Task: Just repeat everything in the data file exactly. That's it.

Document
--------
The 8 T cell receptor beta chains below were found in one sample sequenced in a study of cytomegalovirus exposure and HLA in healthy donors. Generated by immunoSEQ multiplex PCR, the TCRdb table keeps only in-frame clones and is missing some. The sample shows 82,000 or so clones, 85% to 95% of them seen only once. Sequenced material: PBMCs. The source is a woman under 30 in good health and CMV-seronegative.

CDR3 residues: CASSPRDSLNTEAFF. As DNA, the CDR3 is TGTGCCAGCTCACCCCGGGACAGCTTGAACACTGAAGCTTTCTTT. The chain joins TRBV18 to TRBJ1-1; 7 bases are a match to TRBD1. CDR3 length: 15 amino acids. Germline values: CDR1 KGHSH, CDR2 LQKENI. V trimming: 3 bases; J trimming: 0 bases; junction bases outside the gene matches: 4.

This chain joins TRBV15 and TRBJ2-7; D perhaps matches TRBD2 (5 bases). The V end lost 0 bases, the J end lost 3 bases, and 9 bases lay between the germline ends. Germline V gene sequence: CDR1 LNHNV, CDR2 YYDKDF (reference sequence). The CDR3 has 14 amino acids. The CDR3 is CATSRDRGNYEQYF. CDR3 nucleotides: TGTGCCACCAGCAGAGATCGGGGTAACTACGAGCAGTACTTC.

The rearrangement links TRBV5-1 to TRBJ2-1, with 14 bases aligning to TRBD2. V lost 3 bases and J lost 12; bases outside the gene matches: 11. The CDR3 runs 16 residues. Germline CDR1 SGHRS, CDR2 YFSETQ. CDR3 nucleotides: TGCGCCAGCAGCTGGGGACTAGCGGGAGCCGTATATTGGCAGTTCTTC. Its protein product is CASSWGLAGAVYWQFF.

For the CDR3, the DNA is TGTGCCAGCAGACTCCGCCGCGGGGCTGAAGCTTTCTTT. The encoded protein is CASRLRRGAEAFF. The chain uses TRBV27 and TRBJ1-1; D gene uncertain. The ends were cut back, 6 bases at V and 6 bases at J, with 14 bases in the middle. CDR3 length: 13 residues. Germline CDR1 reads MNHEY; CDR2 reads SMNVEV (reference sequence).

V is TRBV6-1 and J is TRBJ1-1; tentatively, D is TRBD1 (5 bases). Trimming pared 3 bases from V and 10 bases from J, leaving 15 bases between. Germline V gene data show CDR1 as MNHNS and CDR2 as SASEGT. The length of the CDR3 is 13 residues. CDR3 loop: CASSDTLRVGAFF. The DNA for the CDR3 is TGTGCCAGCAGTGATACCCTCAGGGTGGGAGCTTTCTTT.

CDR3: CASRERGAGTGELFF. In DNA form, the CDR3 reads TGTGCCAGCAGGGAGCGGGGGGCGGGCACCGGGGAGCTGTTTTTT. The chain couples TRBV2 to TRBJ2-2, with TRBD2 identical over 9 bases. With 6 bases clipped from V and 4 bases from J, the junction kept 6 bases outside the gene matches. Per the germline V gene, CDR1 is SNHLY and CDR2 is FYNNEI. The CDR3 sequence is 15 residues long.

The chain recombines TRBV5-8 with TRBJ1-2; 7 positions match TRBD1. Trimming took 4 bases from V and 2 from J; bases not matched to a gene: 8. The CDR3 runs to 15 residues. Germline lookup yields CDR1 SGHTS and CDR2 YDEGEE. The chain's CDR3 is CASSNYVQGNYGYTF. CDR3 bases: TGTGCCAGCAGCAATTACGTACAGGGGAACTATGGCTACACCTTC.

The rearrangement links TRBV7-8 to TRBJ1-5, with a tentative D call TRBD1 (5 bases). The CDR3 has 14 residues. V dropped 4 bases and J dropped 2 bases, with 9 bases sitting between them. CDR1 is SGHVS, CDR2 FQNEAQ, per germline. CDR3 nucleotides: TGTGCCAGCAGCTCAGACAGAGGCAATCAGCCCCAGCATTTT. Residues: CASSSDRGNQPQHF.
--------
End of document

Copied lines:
The 8 T cell receptor beta chains below were found in one sample sequenced in a study of cytomegalovirus exposure and HLA in healthy donors. Generated by immunoSEQ multiplex PCR, the TCRdb table keeps only in-frame clones and is missing some. The sample shows 82,000 or so clones, 85% to 95% of them seen only once. Sequenced material: PBMCs. The source is a woman under 30 in good health and CMV-seronegative.

CDR3 residues: CASSPRDSLNTEAFF. As DNA, the CDR3 is TGTGCCAGCTCACCCCGGGACAGCTTGAACACTGAAGCTTTCTTT. The chain joins TRBV18 to TRBJ1-1; 7 bases are a match to TRBD1. CDR3 length: 15 amino acids. Germline values: CDR1 KGHSH, CDR2 LQKENI. V trimming: 3 bases; J trimming: 0 bases; junction bases outside the gene matches: 4.

This chain joins TRBV15 and TRBJ2-7; D perhaps matches TRBD2 (5 bases). The V end lost 0 bases, the J end lost 3 bases, and 9 bases lay between the germline ends. Germline V gene sequence: CDR1 LNHNV, CDR2 YYDKDF (reference sequence). The CDR3 has 14 amino acids. The CDR3 is CATSRDRGNYEQYF. CDR3 nucleotides: TGTGCCACCAGCAGAGATCGGGGTAACTACGAGCAGTACTTC.

The rearrangement links TRBV5-1 to TRBJ2-1, with 14 bases aligning to TRBD2. V lost 3 bases and J lost 12; bases outside the gene matches: 11. The CDR3 runs 16 residues. Germline CDR1 SGHRS, CDR2 YFSETQ. CDR3 nucleotides: TGCGCCAGCAGCTGGGGACTAGCGGGAGCCGTATATTGGCAGTTCTTC. Its protein product is CASSWGLAGAVYWQFF.

For the CDR3, the DNA is TGTGCCAGCAGACTCCGCCGCGGGGCTGAAGCTTTCTTT. The encoded protein is CASRLRRGAEAFF. The chain uses TRBV27 and TRBJ1-1; D gene uncertain. The ends were cut back, 6 bases at V and 6 bases at J, with 14 bases in the middle. CDR3 length: 13 residues. Germline CDR1 reads MNHEY; CDR2 reads SMNVEV (reference sequence).

V is TRBV6-1 and J is TRBJ1-1; tentatively, D is TRBD1 (5 bases). Trimming pared 3 bases from V and 10 bases from J, leaving 15 bases between. Germline V gene data show CDR1 as MNHNS and CDR2 as SASEGT. The length of the CDR3 is 13 residues. CDR3 loop: CASSDTLRVGAFF. The DNA for the CDR3 is TGTGCCAGCAGTGATACCCTCAGGGTGGGAGCTTTCTTT.

CDR3: CASRERGAGTGELFF. In DNA form, the CDR3 reads TGTGCCAGCAGGGAGCGGGGGGCGGGCACCGGGGAGCTGTTTTTT. The chain couples TRBV2 to TRBJ2-2, with TRBD2 identical over 9 bases. With 6 bases clipped from V and 4 bases from J, the junction kept 6 bases outside the gene matches. Per the germline V gene, CDR1 is SNHLY and CDR2 is FYNNEI. The CDR3 sequence is 15 residues long.

The chain recombines TRBV5-8 with TRBJ1-2; 7 positions match TRBD1. Trimming took 4 bases from V and 2 from J; bases not matched to a gene: 8. The CDR3 runs to 15 residues. Germline lookup yields CDR1 SGHTS and CDR2 YDEGEE. The chain's CDR3 is CASSNYVQGNYGYTF. CDR3 bases: TGTGCCAGCAGCAATTACGTACAGGGGAACTATGGCTACACCTTC.

The rearrangement links TRBV7-8 to TRBJ1-5, with a tentative D call TRBD1 (5 bases). The CDR3 has 14 residues. V dropped 4 bases and J dropped 2 bases, with 9 bases sitting between them. CDR1 is SGHVS, CDR2 FQNEAQ, per germline. CDR3 nucleotides: TGTGCCAGCAGCTCAGACAGAGGCAATCAGCCCCAGCATTTT. Residues: CASSSDRGNQPQHF.